How Anthony Chisholm voted compared to someone who believes that the federal government should allow live animal export and place minimal restrictions on it

Division Anthony Chisholm Supporters vote Division outcome

17th Oct 2019, 12:39 PM – Senate Motions - Live Animal Exports - Restict during summer

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The majority voted against a motion introduced by NSW Senator Mehreen Faruqi, which means it failed.

Motion text

That the Senate calls on the Federal Government to amend the Australian Meat and Live-stock Industry Act 1997, the Export Control Act 1982 and the proposed Export Control Act 2018 to restrict the long haul export of live sheep and lambs during the northern hemisphere summer months of July, August or September in a five year transitional period, or at any time after that period, where the voyage is by ship and of duration exceeding 10 days, and where a place in that voyage is either the Persian Gulf or the Red Sea (regardless of whether it is the final destination).

absent No Not passed by a large majority

4th Dec 2018, 5:01 PM – Senate Documents - Live Animal Exports - Phase out

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The majority voted in favour of a motion, which means it succeeded. Motions like these don't force the Government to do as the Senate asks, but are politically influential as they represent the bill of the Senate.

Motion text

That—

(a) the Senate calls on the Federal Government to legislate to phase-out long-haul live sheep exports; and

(b) this resolution be communicated to the House of Representatives for concurrence.

absent No Passed by a small majority

10th Sep 2018, 11:35 AM – Senate Animal Export Legislation Amendment (Ending Long-Haul Live Sheep Exports) Bill 2018 - Third Reading - Pass the bill

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The majority voted in favour of a motion to pass the bill in the Senate. In parliamentary jargon, they voted to read the bill for a third time.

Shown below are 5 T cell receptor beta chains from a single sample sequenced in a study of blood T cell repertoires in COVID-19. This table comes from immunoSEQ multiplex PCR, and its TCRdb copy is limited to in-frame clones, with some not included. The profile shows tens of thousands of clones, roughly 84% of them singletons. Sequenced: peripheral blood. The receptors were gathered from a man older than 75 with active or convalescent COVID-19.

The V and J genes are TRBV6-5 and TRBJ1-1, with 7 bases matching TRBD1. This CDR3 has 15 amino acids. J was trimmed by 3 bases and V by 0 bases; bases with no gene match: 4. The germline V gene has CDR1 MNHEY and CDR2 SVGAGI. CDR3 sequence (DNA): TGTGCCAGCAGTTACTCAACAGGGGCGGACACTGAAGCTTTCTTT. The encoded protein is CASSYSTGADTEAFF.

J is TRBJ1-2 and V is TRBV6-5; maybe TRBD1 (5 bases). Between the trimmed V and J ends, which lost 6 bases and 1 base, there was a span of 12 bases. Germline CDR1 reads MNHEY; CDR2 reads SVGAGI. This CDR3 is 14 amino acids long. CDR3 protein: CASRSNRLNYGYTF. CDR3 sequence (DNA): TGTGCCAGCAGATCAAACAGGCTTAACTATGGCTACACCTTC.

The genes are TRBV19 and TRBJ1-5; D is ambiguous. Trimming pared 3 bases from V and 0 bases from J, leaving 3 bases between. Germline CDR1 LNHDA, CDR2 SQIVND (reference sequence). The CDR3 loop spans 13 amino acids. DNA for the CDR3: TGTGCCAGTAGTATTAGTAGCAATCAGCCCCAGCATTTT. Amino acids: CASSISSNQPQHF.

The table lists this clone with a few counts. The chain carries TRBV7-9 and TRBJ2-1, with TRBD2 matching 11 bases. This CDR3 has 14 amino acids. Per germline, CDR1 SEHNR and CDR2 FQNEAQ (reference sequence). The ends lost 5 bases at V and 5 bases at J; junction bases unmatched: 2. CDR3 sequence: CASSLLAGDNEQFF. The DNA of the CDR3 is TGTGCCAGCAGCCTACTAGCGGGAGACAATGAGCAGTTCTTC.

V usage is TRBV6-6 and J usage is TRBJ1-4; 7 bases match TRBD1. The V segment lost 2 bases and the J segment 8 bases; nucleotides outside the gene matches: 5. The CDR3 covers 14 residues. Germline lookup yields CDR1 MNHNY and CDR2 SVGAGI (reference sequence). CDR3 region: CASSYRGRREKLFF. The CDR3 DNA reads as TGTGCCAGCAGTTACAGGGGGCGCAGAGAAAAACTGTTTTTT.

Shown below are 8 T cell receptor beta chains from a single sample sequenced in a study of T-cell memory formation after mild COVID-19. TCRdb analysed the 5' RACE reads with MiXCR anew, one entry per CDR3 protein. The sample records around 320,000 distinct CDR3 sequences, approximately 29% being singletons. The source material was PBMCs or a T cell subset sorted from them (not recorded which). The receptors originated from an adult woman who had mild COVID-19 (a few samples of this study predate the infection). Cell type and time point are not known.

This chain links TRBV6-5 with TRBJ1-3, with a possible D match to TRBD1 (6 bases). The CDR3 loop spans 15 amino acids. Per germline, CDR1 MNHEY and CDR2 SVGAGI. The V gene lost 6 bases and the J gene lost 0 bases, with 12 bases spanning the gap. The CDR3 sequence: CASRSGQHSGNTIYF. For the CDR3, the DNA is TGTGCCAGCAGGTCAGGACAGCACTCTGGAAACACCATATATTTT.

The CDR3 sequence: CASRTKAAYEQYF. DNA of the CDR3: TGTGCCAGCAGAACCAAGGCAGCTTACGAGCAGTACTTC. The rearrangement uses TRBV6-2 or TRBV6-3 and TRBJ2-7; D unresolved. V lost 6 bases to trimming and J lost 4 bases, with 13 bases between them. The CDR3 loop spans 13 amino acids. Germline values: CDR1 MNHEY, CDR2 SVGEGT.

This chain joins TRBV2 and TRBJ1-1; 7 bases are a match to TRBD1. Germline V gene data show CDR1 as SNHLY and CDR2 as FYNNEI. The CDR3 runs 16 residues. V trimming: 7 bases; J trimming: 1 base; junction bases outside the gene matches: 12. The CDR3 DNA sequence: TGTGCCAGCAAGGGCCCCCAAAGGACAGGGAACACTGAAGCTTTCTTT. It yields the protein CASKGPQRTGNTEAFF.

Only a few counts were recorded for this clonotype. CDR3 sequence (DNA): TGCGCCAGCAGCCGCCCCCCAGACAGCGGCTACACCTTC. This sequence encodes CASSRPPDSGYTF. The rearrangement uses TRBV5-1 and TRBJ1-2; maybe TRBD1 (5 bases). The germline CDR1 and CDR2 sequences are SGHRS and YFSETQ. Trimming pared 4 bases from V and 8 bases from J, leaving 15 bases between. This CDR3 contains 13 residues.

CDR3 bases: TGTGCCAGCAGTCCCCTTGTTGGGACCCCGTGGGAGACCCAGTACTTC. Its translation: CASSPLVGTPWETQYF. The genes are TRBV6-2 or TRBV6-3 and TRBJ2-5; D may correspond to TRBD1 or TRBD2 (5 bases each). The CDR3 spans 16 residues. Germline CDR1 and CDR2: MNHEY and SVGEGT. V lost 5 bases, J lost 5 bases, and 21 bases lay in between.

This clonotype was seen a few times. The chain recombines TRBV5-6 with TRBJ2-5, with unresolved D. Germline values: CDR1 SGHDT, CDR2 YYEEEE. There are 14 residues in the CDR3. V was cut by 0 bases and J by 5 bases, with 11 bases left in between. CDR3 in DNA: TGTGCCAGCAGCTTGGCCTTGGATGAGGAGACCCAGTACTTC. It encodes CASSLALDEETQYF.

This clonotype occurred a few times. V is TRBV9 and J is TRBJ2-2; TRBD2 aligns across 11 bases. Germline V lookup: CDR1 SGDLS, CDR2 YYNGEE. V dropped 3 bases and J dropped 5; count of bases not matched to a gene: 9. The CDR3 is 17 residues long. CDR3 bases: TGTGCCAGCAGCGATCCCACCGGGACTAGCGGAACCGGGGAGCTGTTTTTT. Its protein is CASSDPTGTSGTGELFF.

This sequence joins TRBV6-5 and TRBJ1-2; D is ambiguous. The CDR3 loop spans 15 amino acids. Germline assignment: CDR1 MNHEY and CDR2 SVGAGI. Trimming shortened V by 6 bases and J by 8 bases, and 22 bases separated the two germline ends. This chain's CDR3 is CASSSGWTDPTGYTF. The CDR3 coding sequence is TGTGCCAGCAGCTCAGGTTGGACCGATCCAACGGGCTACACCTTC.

What does this bill do?

This bill was introduced to:

restrict the long haul export of live sheep and lambs during the northern hemisphere summer months of July, August or September in a five year transitional period, or at any time after that period, where the voyage is by ship and of duration exceeding 10 days, and where a place in that voyage is either the Persian Gulf or the Red Sea (regardless of whether it is the final destination).

Yes No (strong) Passed by a small majority

26th Jun 2018, 4:30 PM – Senate Motions - Live Animal Exports - Compensation and orderly phase out

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The majority voted in favour of a motion introduced by Senator Derryn Hinch (Vic). Motions like these don't make any legal changes by themselves but can be politically influential since they represent the will of the Senate.

Motion text

That the Senate—

(a) notes:

(i) the recent suspension of Emanuel Exports export licence by the Department of Agriculture and Water Resources, which is an appropriate response to the company's alleged breach of its animal welfare obligations, and

(ii) that, while it is the responsibility of each exporter to ensure it meets these obligations, remedial action should not unnecessarily punish producers; and